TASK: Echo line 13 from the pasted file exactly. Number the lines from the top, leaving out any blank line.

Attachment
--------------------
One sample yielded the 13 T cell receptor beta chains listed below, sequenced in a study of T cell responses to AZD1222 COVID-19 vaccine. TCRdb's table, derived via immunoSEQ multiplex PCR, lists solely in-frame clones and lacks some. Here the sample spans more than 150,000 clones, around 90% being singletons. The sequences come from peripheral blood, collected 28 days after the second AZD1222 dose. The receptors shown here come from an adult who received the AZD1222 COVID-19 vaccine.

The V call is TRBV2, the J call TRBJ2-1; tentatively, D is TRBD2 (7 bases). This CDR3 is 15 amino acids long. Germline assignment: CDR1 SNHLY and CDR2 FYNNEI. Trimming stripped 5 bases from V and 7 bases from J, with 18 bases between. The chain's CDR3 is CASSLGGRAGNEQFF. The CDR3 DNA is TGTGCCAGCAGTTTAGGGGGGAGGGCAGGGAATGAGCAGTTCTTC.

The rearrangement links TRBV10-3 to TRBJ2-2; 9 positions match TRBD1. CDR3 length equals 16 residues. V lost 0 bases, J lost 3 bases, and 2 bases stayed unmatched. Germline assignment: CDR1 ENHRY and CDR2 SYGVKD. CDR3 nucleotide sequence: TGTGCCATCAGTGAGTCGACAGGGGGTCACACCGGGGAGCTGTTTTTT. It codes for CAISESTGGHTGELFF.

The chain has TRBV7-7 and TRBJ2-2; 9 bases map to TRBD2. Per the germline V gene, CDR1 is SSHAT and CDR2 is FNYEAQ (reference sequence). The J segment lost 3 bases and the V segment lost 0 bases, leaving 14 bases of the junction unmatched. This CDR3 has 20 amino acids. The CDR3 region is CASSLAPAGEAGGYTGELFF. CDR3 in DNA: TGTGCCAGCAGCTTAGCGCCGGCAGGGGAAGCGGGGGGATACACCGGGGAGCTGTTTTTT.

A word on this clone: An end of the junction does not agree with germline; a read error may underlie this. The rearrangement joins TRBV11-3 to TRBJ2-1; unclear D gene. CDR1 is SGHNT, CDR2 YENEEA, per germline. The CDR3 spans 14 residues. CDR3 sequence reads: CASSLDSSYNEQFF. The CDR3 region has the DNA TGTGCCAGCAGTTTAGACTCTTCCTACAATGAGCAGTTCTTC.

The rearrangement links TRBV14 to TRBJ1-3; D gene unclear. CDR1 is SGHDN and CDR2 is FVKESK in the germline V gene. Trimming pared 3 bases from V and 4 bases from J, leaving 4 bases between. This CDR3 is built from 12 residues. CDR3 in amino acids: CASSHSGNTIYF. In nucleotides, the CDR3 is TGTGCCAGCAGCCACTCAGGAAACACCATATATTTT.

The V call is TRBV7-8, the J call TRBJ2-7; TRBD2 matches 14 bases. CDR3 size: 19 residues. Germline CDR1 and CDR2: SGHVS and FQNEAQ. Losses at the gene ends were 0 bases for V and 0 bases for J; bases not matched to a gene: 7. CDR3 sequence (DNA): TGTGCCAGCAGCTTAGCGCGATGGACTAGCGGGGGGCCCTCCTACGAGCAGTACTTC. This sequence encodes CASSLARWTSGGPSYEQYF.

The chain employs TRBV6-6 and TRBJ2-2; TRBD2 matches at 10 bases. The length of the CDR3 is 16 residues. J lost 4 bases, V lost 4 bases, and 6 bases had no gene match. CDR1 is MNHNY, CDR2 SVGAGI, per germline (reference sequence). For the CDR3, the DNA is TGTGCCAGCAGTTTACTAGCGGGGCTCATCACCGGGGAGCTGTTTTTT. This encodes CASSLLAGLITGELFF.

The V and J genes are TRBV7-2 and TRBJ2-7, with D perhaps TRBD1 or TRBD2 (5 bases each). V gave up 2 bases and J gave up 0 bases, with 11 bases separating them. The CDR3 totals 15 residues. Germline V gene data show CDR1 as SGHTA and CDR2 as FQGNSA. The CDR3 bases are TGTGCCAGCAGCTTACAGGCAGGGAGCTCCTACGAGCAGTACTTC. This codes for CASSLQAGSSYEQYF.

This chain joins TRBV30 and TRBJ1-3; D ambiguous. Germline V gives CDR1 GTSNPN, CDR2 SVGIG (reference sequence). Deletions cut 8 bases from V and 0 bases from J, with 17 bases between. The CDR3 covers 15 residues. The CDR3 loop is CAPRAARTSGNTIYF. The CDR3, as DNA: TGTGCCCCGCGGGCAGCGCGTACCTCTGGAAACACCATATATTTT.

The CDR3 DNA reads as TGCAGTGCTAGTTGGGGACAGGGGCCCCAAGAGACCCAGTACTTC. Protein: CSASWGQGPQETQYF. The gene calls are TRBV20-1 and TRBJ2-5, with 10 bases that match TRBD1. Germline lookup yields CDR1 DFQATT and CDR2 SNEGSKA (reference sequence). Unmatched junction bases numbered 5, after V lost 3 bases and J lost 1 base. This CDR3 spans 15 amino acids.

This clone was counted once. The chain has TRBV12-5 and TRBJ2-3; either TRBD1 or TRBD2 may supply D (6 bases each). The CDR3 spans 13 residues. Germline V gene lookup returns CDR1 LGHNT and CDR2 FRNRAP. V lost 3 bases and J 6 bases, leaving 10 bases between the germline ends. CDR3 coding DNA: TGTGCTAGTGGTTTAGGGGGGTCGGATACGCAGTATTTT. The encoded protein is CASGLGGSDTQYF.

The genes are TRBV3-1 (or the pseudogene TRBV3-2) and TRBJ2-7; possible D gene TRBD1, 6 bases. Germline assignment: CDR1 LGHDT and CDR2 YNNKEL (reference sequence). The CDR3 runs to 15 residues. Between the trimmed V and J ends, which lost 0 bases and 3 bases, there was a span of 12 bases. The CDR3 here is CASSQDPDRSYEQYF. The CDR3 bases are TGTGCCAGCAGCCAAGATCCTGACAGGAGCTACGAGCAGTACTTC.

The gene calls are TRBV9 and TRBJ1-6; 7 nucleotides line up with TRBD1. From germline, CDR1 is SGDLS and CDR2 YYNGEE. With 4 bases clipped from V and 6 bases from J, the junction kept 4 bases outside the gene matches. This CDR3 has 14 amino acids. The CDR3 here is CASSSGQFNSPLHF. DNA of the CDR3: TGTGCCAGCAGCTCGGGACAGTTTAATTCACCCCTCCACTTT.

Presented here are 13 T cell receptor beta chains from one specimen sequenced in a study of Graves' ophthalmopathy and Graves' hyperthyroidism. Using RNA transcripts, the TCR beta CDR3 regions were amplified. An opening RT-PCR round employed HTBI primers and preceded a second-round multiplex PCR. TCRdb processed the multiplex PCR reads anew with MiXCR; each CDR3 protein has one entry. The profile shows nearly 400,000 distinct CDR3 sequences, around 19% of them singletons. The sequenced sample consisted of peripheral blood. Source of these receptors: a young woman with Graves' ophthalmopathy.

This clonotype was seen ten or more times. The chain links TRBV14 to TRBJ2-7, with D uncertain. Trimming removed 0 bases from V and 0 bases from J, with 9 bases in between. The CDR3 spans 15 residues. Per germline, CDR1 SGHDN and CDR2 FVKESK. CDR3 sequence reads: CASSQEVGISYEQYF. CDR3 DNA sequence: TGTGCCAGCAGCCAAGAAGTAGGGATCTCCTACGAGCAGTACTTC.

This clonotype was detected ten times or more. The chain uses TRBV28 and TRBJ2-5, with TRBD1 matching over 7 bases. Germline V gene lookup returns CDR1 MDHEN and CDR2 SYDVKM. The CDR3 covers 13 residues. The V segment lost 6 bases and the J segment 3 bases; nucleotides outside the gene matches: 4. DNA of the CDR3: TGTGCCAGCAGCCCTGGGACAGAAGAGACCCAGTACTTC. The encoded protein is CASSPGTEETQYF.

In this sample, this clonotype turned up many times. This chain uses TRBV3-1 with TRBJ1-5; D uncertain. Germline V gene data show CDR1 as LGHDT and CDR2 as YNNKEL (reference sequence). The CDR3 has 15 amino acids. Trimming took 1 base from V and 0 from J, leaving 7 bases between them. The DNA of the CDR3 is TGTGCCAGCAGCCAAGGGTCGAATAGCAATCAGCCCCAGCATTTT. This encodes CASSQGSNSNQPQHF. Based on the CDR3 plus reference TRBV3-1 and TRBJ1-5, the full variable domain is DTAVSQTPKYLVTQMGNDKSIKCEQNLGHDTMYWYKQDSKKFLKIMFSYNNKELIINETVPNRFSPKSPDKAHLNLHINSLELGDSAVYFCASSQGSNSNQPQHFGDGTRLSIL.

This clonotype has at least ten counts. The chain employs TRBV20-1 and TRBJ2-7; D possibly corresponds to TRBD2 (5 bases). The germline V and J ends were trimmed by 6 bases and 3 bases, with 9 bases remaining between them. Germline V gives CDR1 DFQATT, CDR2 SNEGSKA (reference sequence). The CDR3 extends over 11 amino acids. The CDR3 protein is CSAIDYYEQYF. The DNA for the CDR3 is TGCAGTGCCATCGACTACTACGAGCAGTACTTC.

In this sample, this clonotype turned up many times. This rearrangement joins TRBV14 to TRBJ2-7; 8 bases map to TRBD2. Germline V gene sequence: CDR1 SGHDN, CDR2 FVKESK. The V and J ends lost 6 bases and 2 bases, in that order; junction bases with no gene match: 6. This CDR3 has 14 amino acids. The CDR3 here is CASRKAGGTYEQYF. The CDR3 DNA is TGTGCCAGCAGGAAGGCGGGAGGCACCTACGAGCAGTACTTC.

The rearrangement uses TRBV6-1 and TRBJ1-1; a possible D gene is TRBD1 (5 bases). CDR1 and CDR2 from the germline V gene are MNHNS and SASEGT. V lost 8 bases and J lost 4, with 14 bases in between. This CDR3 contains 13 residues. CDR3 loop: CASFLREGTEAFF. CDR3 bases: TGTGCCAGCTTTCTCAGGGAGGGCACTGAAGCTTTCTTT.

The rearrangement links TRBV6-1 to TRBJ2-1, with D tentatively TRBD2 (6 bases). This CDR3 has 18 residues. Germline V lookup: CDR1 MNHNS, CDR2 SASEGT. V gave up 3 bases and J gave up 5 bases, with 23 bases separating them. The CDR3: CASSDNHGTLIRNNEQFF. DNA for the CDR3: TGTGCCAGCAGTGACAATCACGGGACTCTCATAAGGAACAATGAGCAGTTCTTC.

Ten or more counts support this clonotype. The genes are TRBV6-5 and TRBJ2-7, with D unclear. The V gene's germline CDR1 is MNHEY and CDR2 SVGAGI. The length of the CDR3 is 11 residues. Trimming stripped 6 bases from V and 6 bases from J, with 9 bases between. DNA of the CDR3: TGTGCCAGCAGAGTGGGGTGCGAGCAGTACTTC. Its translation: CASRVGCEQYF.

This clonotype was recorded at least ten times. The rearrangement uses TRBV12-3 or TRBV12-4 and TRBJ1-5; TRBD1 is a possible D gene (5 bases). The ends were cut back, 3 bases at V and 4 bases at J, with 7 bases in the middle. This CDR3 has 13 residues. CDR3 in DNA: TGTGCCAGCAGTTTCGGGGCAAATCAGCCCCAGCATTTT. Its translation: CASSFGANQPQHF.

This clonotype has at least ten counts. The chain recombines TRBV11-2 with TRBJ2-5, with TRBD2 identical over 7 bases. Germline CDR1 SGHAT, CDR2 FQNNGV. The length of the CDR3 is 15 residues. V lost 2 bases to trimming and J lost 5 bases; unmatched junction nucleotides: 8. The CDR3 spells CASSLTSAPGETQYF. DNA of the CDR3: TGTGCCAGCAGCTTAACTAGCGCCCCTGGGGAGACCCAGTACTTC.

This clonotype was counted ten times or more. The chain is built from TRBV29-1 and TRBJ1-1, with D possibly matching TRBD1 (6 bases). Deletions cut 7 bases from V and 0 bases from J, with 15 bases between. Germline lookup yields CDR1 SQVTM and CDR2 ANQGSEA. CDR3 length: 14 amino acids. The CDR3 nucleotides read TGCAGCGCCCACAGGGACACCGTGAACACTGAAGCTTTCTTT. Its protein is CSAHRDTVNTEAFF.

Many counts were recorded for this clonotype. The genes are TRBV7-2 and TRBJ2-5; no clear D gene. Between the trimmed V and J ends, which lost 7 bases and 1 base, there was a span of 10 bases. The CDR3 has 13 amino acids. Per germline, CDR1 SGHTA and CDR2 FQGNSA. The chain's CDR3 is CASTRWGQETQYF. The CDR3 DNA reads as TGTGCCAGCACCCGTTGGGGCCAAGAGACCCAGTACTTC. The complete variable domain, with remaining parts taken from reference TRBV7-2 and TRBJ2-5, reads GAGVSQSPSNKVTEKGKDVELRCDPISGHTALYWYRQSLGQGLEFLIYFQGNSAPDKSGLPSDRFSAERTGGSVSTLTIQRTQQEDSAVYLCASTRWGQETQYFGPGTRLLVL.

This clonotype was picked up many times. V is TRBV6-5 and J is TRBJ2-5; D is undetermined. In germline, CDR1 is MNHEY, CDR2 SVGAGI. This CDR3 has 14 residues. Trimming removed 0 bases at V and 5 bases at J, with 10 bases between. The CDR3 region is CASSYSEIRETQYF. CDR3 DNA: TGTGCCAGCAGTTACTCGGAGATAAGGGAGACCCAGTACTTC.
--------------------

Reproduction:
The genes are TRBV3-1 (or the pseudogene TRBV3-2) and TRBJ2-7; possible D gene TRBD1, 6 bases. Germline assignment: CDR1 LGHDT and CDR2 YNNKEL (reference sequence). The CDR3 runs to 15 residues. Between the trimmed V and J ends, which lost 0 bases and 3 bases, there was a span of 12 bases. The CDR3 here is CASSQDPDRSYEQYF. The CDR3 bases are TGTGCCAGCAGCCAAGATCCTGACAGGAGCTACGAGCAGTACTTC.